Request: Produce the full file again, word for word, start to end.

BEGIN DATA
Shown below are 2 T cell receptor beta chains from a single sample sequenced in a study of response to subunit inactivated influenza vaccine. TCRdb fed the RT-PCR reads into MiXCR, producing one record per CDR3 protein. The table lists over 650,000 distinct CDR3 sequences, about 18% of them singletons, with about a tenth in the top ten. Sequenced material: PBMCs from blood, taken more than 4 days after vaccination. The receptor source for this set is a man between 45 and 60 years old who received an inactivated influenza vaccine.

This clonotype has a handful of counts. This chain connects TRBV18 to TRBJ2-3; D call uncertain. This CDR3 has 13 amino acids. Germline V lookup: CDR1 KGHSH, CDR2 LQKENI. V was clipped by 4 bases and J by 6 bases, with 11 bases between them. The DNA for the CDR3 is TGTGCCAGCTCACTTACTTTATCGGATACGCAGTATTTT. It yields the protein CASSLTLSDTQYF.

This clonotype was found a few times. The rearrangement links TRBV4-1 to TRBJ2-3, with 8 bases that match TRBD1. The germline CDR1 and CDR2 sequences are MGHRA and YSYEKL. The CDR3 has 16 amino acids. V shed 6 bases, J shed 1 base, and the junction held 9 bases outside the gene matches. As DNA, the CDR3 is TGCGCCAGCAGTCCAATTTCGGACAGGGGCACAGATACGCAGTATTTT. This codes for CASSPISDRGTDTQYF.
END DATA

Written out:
Shown below are 2 T cell receptor beta chains from a single sample sequenced in a study of response to subunit inactivated influenza vaccine. TCRdb fed the RT-PCR reads into MiXCR, producing one record per CDR3 protein. The table lists over 650,000 distinct CDR3 sequences, about 18% of them singletons, with about a tenth in the top ten. Sequenced material: PBMCs from blood, taken more than 4 days after vaccination. The receptor source for this set is a man between 45 and 60 years old who received an inactivated influenza vaccine.

This clonotype has a handful of counts. This chain connects TRBV18 to TRBJ2-3; D call uncertain. This CDR3 has 13 amino acids. Germline V lookup: CDR1 KGHSH, CDR2 LQKENI. V was clipped by 4 bases and J by 6 bases, with 11 bases between them. The DNA for the CDR3 is TGTGCCAGCTCACTTACTTTATCGGATACGCAGTATTTT. It yields the protein CASSLTLSDTQYF.

This clonotype was found a few times. The rearrangement links TRBV4-1 to TRBJ2-3, with 8 bases that match TRBD1. The germline CDR1 and CDR2 sequences are MGHRA and YSYEKL. The CDR3 has 16 amino acids. V shed 6 bases, J shed 1 base, and the junction held 9 bases outside the gene matches. As DNA, the CDR3 is TGCGCCAGCAGTCCAATTTCGGACAGGGGCACAGATACGCAGTATTTT. This codes for CASSPISDRGTDTQYF.